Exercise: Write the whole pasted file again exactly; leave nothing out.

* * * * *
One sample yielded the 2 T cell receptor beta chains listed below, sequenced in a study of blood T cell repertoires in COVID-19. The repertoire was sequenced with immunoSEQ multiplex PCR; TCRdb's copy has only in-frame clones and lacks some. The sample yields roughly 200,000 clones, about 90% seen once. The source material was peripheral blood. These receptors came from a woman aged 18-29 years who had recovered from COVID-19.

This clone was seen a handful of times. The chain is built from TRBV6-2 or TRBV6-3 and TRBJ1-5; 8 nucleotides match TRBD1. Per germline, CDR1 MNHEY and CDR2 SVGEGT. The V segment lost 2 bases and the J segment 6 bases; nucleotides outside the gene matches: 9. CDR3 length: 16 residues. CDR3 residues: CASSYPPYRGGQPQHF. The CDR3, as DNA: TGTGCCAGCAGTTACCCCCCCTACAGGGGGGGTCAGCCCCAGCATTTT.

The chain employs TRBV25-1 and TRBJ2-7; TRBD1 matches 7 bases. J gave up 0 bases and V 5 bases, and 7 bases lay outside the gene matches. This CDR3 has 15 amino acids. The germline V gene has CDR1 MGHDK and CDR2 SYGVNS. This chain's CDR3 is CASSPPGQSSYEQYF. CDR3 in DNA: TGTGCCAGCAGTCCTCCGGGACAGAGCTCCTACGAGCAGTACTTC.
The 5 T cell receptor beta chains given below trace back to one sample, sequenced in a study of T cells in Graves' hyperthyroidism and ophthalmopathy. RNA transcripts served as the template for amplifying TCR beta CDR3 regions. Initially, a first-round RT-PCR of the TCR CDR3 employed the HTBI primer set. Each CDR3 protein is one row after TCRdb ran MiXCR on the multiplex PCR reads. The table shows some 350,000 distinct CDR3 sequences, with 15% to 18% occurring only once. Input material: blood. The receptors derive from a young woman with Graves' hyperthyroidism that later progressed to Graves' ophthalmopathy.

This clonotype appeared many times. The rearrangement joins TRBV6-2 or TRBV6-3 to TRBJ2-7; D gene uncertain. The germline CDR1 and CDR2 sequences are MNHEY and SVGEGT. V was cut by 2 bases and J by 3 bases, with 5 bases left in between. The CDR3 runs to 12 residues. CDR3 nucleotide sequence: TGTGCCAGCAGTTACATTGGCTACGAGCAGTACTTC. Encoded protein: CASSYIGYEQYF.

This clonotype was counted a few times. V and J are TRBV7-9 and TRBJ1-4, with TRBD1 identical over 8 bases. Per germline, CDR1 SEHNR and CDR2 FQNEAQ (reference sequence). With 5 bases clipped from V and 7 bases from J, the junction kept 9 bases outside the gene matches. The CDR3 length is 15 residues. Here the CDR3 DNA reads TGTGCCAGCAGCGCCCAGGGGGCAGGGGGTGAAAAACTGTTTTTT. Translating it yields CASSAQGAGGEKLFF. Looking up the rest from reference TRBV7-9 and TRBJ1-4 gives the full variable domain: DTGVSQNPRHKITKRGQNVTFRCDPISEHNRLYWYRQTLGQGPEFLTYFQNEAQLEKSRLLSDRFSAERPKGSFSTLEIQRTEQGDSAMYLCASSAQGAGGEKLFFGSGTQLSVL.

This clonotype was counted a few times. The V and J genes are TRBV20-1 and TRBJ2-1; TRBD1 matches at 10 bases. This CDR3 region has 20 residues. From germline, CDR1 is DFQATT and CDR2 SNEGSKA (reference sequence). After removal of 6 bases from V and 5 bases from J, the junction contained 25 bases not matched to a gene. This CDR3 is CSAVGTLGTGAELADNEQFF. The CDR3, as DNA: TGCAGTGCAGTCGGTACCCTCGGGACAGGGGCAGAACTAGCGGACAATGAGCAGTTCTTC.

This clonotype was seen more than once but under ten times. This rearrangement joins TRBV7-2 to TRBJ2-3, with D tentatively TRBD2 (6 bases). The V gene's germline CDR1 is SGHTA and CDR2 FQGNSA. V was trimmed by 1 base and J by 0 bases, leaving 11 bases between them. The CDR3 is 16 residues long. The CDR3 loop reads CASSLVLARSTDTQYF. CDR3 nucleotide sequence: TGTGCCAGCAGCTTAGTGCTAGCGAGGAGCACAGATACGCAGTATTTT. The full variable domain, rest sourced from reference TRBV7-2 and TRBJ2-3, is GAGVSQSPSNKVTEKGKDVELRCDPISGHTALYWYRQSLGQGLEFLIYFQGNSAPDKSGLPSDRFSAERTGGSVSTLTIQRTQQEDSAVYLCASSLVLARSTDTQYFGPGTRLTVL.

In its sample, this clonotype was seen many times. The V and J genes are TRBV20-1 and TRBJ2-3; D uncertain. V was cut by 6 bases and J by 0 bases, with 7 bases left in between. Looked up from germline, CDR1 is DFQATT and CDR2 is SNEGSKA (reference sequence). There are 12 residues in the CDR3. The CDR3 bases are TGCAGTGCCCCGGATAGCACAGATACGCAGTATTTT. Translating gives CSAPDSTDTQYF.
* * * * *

One sample yielded the 2 T cell receptor beta chains listed below, sequenced in a study of blood T cell repertoires in COVID-19. The repertoire was sequenced with immunoSEQ multiplex PCR; TCRdb's copy has only in-frame clones and lacks some. The sample yields roughly 200,000 clones, about 90% seen once. The source material was peripheral blood. These receptors came from a woman aged 18-29 years who had recovered from COVID-19.

This clone was seen a handful of times. The chain is built from TRBV6-2 or TRBV6-3 and TRBJ1-5; 8 nucleotides match TRBD1. Per germline, CDR1 MNHEY and CDR2 SVGEGT. The V segment lost 2 bases and the J segment 6 bases; nucleotides outside the gene matches: 9. CDR3 length: 16 residues. CDR3 residues: CASSYPPYRGGQPQHF. The CDR3, as DNA: TGTGCCAGCAGTTACCCCCCCTACAGGGGGGGTCAGCCCCAGCATTTT.

The chain employs TRBV25-1 and TRBJ2-7; TRBD1 matches 7 bases. J gave up 0 bases and V 5 bases, and 7 bases lay outside the gene matches. This CDR3 has 15 amino acids. The germline V gene has CDR1 MGHDK and CDR2 SYGVNS. This chain's CDR3 is CASSPPGQSSYEQYF. CDR3 in DNA: TGTGCCAGCAGTCCTCCGGGACAGAGCTCCTACGAGCAGTACTTC.
The 5 T cell receptor beta chains given below trace back to one sample, sequenced in a study of T cells in Graves' hyperthyroidism and ophthalmopathy. RNA transcripts served as the template for amplifying TCR beta CDR3 regions. Initially, a first-round RT-PCR of the TCR CDR3 employed the HTBI primer set. Each CDR3 protein is one row after TCRdb ran MiXCR on the multiplex PCR reads. The table shows some 350,000 distinct CDR3 sequences, with 15% to 18% occurring only once. Input material: blood. The receptors derive from a young woman with Graves' hyperthyroidism that later progressed to Graves' ophthalmopathy.

This clonotype appeared many times. The rearrangement joins TRBV6-2 or TRBV6-3 to TRBJ2-7; D gene uncertain. The germline CDR1 and CDR2 sequences are MNHEY and SVGEGT. V was cut by 2 bases and J by 3 bases, with 5 bases left in between. The CDR3 runs to 12 residues. CDR3 nucleotide sequence: TGTGCCAGCAGTTACATTGGCTACGAGCAGTACTTC. Encoded protein: CASSYIGYEQYF.

This clonotype was counted a few times. V and J are TRBV7-9 and TRBJ1-4, with TRBD1 identical over 8 bases. Per germline, CDR1 SEHNR and CDR2 FQNEAQ (reference sequence). With 5 bases clipped from V and 7 bases from J, the junction kept 9 bases outside the gene matches. The CDR3 length is 15 residues. Here the CDR3 DNA reads TGTGCCAGCAGCGCCCAGGGGGCAGGGGGTGAAAAACTGTTTTTT. Translating it yields CASSAQGAGGEKLFF. Looking up the rest from reference TRBV7-9 and TRBJ1-4 gives the full variable domain: DTGVSQNPRHKITKRGQNVTFRCDPISEHNRLYWYRQTLGQGPEFLTYFQNEAQLEKSRLLSDRFSAERPKGSFSTLEIQRTEQGDSAMYLCASSAQGAGGEKLFFGSGTQLSVL.

This clonotype was counted a few times. The V and J genes are TRBV20-1 and TRBJ2-1; TRBD1 matches at 10 bases. This CDR3 region has 20 residues. From germline, CDR1 is DFQATT and CDR2 SNEGSKA (reference sequence). After removal of 6 bases from V and 5 bases from J, the junction contained 25 bases not matched to a gene. This CDR3 is CSAVGTLGTGAELADNEQFF. The CDR3, as DNA: TGCAGTGCAGTCGGTACCCTCGGGACAGGGGCAGAACTAGCGGACAATGAGCAGTTCTTC.

This clonotype was seen more than once but under ten times. This rearrangement joins TRBV7-2 to TRBJ2-3, with D tentatively TRBD2 (6 bases). The V gene's germline CDR1 is SGHTA and CDR2 FQGNSA. V was trimmed by 1 base and J by 0 bases, leaving 11 bases between them. The CDR3 is 16 residues long. The CDR3 loop reads CASSLVLARSTDTQYF. CDR3 nucleotide sequence: TGTGCCAGCAGCTTAGTGCTAGCGAGGAGCACAGATACGCAGTATTTT. The full variable domain, rest sourced from reference TRBV7-2 and TRBJ2-3, is GAGVSQSPSNKVTEKGKDVELRCDPISGHTALYWYRQSLGQGLEFLIYFQGNSAPDKSGLPSDRFSAERTGGSVSTLTIQRTQQEDSAVYLCASSLVLARSTDTQYFGPGTRLTVL.

In its sample, this clonotype was seen many times. The V and J genes are TRBV20-1 and TRBJ2-3; D uncertain. V was cut by 6 bases and J by 0 bases, with 7 bases left in between. Looked up from germline, CDR1 is DFQATT and CDR2 is SNEGSKA (reference sequence). There are 12 residues in the CDR3. The CDR3 bases are TGCAGTGCCCCGGATAGCACAGATACGCAGTATTTT. Translating gives CSAPDSTDTQYF.